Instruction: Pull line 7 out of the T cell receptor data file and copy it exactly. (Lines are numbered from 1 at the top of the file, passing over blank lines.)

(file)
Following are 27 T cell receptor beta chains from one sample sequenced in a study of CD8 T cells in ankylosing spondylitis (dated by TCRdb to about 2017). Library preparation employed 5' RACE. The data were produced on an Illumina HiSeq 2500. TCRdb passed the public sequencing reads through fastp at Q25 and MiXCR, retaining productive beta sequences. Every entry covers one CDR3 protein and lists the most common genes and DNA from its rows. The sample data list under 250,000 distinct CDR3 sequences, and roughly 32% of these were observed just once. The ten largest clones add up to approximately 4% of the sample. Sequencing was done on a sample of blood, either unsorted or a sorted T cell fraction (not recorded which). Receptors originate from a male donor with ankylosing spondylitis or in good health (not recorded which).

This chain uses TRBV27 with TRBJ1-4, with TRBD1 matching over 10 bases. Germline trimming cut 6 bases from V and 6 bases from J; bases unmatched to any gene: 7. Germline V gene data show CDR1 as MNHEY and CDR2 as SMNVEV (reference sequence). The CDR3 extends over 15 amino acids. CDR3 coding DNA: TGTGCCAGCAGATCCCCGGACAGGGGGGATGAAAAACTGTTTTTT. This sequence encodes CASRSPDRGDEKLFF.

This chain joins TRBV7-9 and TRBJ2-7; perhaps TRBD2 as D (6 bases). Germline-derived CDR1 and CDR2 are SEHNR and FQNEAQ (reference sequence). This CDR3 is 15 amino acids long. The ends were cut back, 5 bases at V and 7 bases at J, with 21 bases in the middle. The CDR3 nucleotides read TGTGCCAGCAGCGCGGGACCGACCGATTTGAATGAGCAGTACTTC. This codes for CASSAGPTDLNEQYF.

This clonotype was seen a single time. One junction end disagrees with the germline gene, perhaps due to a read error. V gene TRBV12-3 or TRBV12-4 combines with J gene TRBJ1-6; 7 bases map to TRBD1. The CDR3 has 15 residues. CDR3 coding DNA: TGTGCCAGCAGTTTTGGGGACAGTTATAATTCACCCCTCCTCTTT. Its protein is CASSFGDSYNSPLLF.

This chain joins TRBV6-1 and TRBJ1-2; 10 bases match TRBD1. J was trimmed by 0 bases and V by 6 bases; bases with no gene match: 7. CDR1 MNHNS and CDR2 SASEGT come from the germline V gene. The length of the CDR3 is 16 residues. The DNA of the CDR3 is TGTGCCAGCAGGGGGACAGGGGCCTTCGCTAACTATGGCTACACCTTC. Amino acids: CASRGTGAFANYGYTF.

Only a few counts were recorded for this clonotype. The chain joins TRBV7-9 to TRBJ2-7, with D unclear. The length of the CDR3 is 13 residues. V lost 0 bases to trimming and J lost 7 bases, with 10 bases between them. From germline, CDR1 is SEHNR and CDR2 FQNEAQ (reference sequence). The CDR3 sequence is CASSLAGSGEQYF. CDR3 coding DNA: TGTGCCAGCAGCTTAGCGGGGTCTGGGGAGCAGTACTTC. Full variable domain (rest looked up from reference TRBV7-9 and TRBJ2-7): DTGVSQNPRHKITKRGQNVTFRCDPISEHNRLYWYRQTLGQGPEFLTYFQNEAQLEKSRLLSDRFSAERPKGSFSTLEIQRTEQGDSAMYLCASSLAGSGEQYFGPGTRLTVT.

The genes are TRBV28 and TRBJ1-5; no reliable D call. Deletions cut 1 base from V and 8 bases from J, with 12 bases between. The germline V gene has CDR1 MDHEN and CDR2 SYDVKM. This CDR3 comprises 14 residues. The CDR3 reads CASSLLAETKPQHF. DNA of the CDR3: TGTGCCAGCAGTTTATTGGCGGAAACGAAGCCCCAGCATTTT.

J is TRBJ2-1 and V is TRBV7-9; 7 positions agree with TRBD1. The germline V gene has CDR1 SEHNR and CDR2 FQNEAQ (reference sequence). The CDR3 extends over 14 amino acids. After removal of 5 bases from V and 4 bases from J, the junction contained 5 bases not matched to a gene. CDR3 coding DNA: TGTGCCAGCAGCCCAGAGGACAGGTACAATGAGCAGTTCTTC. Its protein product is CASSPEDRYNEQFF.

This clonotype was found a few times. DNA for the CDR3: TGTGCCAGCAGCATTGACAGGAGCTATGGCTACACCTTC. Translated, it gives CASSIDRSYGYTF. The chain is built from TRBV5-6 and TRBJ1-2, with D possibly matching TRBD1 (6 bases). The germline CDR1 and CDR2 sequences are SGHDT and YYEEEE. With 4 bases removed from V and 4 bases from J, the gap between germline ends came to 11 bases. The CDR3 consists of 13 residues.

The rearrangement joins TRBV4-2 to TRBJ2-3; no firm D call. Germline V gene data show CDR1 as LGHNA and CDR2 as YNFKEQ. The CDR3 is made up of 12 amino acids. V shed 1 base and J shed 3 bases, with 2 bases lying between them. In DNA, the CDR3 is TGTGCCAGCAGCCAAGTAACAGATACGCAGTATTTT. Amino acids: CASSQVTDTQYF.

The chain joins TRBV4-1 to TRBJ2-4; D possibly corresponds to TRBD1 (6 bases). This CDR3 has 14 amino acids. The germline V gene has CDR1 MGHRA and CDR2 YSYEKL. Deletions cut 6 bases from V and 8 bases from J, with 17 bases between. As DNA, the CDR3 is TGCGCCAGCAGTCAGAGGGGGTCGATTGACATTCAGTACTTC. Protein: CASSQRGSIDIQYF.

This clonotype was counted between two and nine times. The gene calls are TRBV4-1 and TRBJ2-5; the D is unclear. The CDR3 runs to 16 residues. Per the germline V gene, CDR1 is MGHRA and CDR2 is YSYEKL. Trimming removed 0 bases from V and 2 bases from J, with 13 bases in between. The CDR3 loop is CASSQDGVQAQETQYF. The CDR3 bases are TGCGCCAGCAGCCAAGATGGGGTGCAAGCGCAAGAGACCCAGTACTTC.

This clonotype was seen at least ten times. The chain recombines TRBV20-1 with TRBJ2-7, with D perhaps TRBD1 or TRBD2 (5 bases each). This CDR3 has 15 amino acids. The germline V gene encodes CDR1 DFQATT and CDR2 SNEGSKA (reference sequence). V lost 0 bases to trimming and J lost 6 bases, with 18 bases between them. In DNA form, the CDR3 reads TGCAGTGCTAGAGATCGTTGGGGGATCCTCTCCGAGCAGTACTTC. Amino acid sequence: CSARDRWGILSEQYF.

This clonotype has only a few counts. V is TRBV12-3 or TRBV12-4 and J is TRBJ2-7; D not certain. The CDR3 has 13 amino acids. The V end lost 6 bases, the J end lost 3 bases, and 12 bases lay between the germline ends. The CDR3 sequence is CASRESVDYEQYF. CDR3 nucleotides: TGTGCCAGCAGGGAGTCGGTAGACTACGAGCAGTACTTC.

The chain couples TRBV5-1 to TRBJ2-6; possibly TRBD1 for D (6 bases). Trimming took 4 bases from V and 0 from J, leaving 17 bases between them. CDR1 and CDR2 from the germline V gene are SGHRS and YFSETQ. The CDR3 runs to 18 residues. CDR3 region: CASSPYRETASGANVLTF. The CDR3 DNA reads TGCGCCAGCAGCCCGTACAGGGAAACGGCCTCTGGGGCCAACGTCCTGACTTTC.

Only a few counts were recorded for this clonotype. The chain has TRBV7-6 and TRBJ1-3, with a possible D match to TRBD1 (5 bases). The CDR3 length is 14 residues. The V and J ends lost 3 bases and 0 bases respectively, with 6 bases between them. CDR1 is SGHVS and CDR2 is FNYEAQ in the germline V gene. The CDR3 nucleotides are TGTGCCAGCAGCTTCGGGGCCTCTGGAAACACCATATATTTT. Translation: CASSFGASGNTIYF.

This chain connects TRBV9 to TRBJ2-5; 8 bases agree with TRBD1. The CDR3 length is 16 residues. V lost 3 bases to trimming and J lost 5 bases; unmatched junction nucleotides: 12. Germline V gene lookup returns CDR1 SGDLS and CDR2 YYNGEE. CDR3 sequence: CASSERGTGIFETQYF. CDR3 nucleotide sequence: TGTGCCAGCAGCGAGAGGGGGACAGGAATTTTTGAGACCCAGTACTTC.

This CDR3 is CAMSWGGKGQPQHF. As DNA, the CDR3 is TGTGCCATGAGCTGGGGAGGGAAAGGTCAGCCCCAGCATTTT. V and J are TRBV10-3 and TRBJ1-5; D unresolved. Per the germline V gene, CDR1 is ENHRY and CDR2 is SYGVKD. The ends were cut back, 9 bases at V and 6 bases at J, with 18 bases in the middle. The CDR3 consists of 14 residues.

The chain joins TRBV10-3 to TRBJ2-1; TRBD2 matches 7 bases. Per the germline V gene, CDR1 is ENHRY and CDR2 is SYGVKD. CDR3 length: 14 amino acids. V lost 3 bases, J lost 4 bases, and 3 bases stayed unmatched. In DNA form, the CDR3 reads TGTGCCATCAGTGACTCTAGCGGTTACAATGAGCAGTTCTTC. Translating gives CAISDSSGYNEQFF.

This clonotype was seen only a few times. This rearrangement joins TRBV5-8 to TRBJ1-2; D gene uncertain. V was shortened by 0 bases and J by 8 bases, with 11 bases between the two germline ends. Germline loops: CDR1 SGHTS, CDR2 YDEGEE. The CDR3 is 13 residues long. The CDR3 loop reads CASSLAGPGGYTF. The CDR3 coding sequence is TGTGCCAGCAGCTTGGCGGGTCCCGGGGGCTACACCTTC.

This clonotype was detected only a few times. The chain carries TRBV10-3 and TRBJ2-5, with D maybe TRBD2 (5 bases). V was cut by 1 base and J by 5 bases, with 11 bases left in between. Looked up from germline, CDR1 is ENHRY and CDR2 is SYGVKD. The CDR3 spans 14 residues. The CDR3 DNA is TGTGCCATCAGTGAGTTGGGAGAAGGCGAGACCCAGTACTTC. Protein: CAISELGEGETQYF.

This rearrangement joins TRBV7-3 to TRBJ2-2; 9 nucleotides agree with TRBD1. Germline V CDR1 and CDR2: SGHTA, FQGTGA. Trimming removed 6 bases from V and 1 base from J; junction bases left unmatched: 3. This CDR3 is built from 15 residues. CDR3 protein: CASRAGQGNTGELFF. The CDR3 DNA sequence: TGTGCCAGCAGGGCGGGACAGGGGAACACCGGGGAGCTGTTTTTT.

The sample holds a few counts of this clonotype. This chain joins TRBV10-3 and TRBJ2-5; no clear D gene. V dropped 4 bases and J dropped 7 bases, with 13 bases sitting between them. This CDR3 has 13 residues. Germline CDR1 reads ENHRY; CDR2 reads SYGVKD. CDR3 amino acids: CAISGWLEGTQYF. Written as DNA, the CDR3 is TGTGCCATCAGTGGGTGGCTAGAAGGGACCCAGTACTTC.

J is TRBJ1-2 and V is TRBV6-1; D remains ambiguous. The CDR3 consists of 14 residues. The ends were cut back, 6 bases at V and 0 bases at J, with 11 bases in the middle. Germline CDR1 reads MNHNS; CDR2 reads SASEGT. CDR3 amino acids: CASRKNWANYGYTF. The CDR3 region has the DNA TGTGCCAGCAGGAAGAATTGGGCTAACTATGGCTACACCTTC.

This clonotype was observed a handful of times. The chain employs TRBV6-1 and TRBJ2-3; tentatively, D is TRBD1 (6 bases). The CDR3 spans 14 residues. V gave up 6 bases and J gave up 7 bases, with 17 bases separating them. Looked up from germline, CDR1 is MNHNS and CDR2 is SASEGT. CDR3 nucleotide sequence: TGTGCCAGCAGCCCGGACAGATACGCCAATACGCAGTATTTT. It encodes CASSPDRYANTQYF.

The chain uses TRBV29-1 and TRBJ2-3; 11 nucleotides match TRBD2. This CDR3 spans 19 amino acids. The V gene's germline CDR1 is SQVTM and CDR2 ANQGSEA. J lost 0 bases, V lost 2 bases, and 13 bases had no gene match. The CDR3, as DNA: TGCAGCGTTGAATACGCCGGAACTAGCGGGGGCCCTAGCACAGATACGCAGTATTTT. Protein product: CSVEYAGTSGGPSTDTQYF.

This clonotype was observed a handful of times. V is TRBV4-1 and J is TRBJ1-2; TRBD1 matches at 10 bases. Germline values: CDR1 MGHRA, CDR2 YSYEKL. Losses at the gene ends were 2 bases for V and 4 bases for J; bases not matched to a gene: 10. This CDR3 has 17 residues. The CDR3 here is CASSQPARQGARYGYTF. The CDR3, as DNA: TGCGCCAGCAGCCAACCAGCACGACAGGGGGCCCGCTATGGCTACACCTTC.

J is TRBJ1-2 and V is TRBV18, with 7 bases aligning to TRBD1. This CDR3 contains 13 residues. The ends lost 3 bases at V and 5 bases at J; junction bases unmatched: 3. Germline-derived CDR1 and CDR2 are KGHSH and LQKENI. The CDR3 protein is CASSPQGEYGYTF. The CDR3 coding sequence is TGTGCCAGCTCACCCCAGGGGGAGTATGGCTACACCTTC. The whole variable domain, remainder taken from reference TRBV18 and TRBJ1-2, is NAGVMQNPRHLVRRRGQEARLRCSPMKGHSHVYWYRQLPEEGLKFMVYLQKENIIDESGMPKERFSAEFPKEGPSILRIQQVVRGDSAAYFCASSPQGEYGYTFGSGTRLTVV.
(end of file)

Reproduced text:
The genes are TRBV28 and TRBJ1-5; no reliable D call. Deletions cut 1 base from V and 8 bases from J, with 12 bases between. The germline V gene has CDR1 MDHEN and CDR2 SYDVKM. This CDR3 comprises 14 residues. The CDR3 reads CASSLLAETKPQHF. DNA of the CDR3: TGTGCCAGCAGTTTATTGGCGGAAACGAAGCCCCAGCATTTT.